weight for me meant more than 5,000 pounds.
The weight to length ratio is often an indicator of build quality.
Generally speaking, heavier is better. [Sailors who enjoy buoy
racing of course would opt for a lighter boat to get that added
speed on race day.]
Oversized anchor with
all chain rode.
Windlass to raise and
Stove and refrigerator.
Seaweed lacked everything except the stovetop and refrigerator in my
secondary/nice-to-have list. The anchor was inadequate, there were
no solar panels, no wind generator, no autopilot, etc. She came with
two batteries. They were old and barely held a charge.
Structurally she had good bones
and I knew that over time I could add items to increase my decadence
level. Now, finally, eight years into the journey I have an AMAZING
Questions to ask
Do you have the patience to build
infrastructure over time? I did not have the budget freedom to
install all that I desired from the get-go.
Side Note: Even if you do have the funds I would still advise
you spend some time living aboard your new-to-you boat at a marina.
Acclimate yourself to this life. Things you are certain you
require might not be so important once you're out here.
I was Positive that a hot water heater must be aboard my boat. In
that regard I spent $250 to buy a water heater and ended up selling
it a couple years later to Edwin for $50. Be smarter than I was and
wait for major purchases.
TrawlerForum said "Even as we sit here quietly at the dock,
enjoying our drinks, things are breaking." How is your
frustration level? Patience?
Last Friday I took Seaweed for a spin. We were gone from the dock
for a few hours and all was well. On Tuesday I wanted to meet my new
friend Tracy and her family at McDonald's. The alternator belt was
slipping so I ended up hitching a ride with Mr. Uber.
Add to List: Tighten alternator belt.
Planning and boats do not go hand
in hand. We have ideas of what would be nice. Implementation has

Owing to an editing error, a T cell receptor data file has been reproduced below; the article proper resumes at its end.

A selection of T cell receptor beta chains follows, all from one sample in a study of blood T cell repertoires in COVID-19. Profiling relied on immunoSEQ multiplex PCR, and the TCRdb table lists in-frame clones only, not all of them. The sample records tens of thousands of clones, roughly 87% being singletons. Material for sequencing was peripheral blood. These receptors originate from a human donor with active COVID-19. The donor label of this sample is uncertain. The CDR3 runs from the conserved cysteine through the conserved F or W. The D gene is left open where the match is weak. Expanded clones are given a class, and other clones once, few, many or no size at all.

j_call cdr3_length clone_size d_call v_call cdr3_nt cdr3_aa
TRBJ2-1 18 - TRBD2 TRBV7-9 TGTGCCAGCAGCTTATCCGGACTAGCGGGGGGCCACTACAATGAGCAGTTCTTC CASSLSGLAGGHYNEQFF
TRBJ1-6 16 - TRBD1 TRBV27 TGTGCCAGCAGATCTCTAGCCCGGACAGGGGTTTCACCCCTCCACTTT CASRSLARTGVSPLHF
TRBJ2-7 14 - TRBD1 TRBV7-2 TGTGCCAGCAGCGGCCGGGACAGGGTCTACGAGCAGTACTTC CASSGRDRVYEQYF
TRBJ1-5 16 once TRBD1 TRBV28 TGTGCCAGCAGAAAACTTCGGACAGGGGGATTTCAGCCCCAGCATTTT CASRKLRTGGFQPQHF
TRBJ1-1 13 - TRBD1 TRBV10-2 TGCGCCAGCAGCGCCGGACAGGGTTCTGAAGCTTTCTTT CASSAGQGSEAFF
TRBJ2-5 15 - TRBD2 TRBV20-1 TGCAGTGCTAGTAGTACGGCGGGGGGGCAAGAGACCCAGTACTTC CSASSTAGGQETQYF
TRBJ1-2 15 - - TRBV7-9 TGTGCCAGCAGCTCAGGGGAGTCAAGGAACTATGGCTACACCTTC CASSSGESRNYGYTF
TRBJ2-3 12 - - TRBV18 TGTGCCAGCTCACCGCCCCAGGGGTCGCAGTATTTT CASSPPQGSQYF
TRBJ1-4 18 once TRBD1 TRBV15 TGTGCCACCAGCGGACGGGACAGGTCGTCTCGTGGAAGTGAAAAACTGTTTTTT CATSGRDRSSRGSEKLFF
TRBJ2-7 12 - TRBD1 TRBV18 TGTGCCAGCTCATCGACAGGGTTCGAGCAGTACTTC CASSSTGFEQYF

inevitable issues. I "go with the flow" and enjoy the ride. Others
start twitching and are really miserable. What sort of person are
Do you have the ability and
inclination to attempt repairs? If not, do you have the means $$$ to
pay someone to make the problem go away?
Even if you do not want to do the job yourself you would be well
advised to know how it should be done. Not all service people are
honest so knowing the fundamentals is important. Buy
Calder's Boatowners Mechanical and Electrical Manual
4th Edition after you get your boat.
Seaweed is just about perfect except for the
stuff that is broken,
needs upgrading or tweaking.
Two things are next/upcoming in this
year and 2017 if all goes according to my plan:
I'd LOVE a small autopilot that
will drive my girl on a compass course. That's about $2k. I have to
find one that will fit in my Very Limited space. A larger boat would
have more room for such gear.
I want a half-size tuna door cut
into the transom for easier boarding from my dinghy. Climbing over
the transom is still okay. My bones are not getting any younger.
Seaweed is my Forever Home and Last Boat. I have been adding
infrastructure and truly life is wonderful afloat. I LOVE my
boat. Here she is:
To those of you still seeking your dreamboat I offer
this advice: Remember your boat does not have to be Everything you
the time of purchase. You can gradually make her into all you
If you're at the shopping stage,
this series may be helpful:
Finding Your Boat (part 1)
We have a limited amount of time
on this planet. I would rather spend my time messing about in
Seaweed than doing anything else. If you are like me you will have the
best time of your life out here.
See you along the waterways...
I'd love to hear what criteria you find Absolutely
Imperative for your boat home.
And, have you picked out one particular brand and size that suits you?
Books, Characters, Galley,
Marking my Paddles (dinghy safety